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It Was Me All Along by Andie Mitchell

It Was Me All Along | Self Employed Writer

It Was Me All Along  by Andie Mitchell is a memoir by the voice behind food blog Can You Stay for Dinner?  When given the book to review, I had no idea who Andie was, nor did I know her tale. I just knew that after reading the synopsis I had to give this book my attention.

Mitchell is a bit younger than I, but there are so many things about her story that could have been written about my own life.

From Amazon:

All her life, Andie Mitchell had eaten lustily and mindlessly. Food was her babysitter, her best friend, her confidant, and it provided a refuge from her fractured family. But when she stepped on the scale on her twentieth birthday and it registered a shocking 268 pounds, she knew she had to change the way she thought about food and herself; that her life was at stake.

It Was Me All Along takes Andie from working class Boston to the romantic streets of Rome, from morbidly obese to half her size, from seeking comfort in anything that came cream-filled and two-to-a-pack to finding balance in exquisite (but modest) bowls of handmade pasta. This story is about much more than a woman who loves food and abhors her body. It is about someone who made changes when her situation seemed too far gone and how she discovered balance in an off-kilter world. More than anything, though, it is the story of her finding beauty in acceptance and learning to love all parts of herself.

I’ve discussed in the past regarding the fact I struggled with food as a result of my childhood sexual abuse. Like Mitchell, I ate because food was my babysitter while my dad was abusing drugs (or me) and my mother worked long hours to support us. Food was my best friend; some’one’ I could confide in when there was no one else to hear me.

I struggled with my weight as a kid; which followed me into my teen years. When I was a freshman in high school I tipped the scales at 227 pounds. I have no idea how tall I was then. I know I was shorter than I am now (5’6″.) I begged my mother to take me to Nutrisystem. Back then you had to go to the center to weight in, have meetings and pick out that weeks worth of food. I really enjoyed going and the staff was so good to me. I got down to about 135 pounds.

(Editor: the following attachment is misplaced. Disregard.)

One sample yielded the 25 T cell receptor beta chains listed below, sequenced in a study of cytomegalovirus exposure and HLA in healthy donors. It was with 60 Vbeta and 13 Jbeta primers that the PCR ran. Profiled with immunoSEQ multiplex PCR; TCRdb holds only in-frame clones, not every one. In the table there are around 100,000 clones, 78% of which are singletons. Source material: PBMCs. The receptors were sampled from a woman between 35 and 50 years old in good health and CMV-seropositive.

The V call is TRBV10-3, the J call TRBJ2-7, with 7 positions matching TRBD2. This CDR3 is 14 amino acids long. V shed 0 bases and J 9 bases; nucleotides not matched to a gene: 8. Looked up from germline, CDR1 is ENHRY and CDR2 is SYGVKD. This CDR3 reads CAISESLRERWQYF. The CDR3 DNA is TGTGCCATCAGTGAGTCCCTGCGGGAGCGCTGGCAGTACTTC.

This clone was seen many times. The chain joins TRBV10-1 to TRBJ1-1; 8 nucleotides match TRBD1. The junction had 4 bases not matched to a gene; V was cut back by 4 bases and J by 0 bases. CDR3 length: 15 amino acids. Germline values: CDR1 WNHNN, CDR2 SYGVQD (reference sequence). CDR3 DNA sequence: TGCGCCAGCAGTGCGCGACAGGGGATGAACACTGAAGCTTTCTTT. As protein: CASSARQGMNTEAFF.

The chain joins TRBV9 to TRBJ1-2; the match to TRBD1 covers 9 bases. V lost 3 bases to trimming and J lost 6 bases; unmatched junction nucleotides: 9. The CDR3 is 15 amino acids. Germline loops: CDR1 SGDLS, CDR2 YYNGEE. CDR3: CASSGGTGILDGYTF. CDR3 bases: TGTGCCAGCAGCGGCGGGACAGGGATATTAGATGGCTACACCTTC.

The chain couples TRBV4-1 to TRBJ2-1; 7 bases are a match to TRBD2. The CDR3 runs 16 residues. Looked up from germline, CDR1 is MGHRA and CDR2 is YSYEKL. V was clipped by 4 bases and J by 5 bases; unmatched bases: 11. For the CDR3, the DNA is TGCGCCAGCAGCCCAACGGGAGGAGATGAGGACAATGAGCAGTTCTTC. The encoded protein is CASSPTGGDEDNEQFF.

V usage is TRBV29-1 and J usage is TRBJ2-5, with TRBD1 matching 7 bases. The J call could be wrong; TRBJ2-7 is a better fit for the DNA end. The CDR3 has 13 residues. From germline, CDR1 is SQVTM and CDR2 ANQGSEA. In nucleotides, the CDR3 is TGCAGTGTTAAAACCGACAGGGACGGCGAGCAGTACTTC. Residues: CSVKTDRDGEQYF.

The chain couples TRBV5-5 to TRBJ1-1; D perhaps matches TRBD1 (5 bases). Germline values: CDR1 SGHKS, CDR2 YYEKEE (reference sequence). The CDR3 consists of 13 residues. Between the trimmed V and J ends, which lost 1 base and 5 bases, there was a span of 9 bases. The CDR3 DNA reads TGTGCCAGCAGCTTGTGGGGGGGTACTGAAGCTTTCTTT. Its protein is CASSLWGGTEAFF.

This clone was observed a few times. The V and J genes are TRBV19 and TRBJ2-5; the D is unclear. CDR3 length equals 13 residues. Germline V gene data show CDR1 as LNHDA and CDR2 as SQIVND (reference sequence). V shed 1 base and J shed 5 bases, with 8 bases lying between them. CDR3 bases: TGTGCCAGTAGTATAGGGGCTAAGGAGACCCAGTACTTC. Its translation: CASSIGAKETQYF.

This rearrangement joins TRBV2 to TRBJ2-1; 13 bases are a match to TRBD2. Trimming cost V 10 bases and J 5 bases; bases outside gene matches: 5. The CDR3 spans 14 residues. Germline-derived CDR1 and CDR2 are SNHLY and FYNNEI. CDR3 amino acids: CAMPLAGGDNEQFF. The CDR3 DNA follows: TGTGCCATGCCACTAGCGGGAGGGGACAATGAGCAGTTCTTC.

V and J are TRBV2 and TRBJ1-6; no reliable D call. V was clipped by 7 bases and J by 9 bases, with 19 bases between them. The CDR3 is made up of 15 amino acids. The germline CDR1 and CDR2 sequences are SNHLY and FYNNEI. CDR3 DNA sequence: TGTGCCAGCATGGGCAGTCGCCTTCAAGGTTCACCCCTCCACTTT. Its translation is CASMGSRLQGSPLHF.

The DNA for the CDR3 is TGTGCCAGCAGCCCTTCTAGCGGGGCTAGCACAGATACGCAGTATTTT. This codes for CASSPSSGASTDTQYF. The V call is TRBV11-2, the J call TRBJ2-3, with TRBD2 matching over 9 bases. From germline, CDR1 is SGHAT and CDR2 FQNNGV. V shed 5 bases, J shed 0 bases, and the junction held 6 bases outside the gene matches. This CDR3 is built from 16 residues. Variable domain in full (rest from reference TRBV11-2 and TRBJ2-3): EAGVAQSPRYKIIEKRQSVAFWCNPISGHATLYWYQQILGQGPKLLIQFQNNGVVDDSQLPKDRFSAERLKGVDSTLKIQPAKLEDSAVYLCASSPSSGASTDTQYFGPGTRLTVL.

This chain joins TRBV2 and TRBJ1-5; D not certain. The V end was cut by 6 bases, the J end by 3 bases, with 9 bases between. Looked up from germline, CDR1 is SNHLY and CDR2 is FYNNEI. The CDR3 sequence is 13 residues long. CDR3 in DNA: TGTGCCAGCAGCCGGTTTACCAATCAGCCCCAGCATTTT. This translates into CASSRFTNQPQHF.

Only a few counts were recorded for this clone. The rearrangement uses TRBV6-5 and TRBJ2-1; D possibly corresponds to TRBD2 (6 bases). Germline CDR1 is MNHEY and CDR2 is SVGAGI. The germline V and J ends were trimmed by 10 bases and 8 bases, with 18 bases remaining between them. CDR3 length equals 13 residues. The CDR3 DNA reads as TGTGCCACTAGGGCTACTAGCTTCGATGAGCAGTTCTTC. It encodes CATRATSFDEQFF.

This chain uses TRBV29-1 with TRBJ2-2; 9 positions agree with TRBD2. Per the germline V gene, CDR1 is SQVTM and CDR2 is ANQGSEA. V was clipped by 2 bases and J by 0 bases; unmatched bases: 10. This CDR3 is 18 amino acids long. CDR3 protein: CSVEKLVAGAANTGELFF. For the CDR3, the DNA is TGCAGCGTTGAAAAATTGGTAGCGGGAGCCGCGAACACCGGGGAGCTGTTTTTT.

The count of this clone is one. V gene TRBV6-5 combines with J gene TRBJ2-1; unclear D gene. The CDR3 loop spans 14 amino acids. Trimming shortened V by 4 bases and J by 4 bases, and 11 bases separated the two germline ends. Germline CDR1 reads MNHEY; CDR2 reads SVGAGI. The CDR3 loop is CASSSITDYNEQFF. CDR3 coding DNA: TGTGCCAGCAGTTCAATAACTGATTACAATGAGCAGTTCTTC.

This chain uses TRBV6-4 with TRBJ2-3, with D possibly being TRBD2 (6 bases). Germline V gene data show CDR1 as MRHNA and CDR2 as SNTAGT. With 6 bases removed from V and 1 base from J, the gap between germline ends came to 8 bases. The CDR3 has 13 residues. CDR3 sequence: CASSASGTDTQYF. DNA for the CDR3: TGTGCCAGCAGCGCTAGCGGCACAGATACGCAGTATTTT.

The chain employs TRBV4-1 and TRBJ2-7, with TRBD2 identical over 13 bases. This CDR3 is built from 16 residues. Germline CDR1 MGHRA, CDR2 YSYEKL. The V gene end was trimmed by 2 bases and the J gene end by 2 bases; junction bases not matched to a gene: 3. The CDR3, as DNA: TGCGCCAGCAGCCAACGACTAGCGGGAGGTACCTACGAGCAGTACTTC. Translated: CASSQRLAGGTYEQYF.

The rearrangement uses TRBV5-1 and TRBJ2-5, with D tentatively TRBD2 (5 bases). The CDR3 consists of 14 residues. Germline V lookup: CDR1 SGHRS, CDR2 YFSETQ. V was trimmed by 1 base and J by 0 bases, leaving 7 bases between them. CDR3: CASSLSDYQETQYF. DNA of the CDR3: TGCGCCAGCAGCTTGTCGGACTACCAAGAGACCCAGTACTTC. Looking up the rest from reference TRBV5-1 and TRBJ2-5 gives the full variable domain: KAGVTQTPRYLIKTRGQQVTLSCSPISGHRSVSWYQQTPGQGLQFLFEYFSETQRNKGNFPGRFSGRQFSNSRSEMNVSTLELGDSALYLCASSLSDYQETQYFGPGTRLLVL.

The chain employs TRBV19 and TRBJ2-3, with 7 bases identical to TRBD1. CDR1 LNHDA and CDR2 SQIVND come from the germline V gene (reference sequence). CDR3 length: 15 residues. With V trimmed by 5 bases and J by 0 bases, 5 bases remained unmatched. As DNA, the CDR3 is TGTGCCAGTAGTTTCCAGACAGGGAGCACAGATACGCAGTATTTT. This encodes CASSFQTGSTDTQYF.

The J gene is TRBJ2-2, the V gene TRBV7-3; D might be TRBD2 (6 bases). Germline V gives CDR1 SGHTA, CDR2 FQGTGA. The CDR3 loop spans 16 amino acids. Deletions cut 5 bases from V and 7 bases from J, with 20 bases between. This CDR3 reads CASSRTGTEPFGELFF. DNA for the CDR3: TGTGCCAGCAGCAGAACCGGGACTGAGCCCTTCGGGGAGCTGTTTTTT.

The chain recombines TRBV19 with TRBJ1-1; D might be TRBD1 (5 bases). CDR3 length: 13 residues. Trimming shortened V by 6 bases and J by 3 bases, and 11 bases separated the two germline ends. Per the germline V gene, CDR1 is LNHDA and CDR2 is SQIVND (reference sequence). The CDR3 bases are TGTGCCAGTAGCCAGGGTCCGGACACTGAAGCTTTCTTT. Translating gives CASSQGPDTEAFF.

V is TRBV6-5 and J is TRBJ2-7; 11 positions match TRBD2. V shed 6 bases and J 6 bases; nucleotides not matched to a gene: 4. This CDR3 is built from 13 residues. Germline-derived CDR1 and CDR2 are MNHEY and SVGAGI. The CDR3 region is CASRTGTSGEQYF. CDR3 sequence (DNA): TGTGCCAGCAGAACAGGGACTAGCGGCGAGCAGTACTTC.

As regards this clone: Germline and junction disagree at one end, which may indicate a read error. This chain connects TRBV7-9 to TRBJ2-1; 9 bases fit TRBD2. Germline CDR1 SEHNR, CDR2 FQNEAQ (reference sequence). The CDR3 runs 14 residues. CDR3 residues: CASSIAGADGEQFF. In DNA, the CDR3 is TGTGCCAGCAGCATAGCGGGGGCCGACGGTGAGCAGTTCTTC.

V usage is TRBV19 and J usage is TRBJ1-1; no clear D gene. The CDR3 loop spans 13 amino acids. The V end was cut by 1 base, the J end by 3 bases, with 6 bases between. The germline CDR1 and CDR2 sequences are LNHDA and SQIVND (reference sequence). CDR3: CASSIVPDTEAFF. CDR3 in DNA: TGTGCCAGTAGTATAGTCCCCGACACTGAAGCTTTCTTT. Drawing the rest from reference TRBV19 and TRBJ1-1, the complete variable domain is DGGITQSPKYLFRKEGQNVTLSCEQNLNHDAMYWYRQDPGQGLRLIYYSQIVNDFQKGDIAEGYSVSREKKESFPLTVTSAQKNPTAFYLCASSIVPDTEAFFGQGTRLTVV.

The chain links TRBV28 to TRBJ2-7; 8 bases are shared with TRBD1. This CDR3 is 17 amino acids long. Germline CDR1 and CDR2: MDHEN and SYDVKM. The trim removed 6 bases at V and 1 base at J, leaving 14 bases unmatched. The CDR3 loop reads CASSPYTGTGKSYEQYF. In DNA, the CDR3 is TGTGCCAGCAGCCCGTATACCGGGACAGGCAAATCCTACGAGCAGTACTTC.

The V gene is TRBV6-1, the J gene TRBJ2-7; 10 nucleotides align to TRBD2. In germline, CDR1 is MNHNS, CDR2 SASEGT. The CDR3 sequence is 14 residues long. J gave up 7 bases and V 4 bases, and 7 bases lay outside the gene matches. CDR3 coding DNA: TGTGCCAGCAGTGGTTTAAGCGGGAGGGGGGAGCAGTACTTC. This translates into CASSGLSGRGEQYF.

By the time I hit my 20s I fluctuated between 160-180. I was extremely active and had a job where I was on my feet walking around all the time. By 26 I had taken a desk job. I had my gallbladder removed. It didn’t take long for my weight to bump back up and over 220. So, I took advantage of the Weight Watcher at Work program and later went to meetings after the program ended. I eventually made Lifetime and dropped down to about 145. To get that low I developed an addiction to laxatives. I would binge and since I could not purge by throwing up, I found a way to get the food out. This is not something I am proud of and it has done damage to my digestive tract.

The trauma of what my dad did, finding out I was adopted by him, finding my real dad, being pushed away, life changes, deaths, divorce and moving across the country – the weight came back. Along with a life of chronic pain. I started #80toGoal as a way to document those challenges as I try to get my life back together as best as I can. I turn 40 this year and I know I can’t keep going at the pace i am going.

I picked up It Was Me All Along hoping that Andie’s words would mirror my own thought. While her story is a good one, there are many differences. It got to a point where it was hard to relate to. Andie just picked up and went around the world and it was during this time that she just all of the sudden stopped eating and started living.

I was mildly disappointed in this. While I realize it is a memoir, what the author should realize is what the majority of her audience is going to be. Sure, she will get some of her blog readers to buy her book, but over half of book buyers will find her in another outlet and will have no idea who she is. Those are the people she should think about as she wrote her book. People like me want to know the “how.” It wasn’t something that happened overnight like she made it seem.

After that, the book just felt rushed. Like she had missed her deadline and had to wrap things up. It was all over the place and lacking any real substance. It’s a shame because I really wanted to know more about how she got from point A to point B.

While not a terrible read it was lacking substance from the high point of the story to the end.

Disclosure: I received this book for free from a book review company in exchange for my honest review. All opinions are 100% my own. Some links are Amazon affiliate links.

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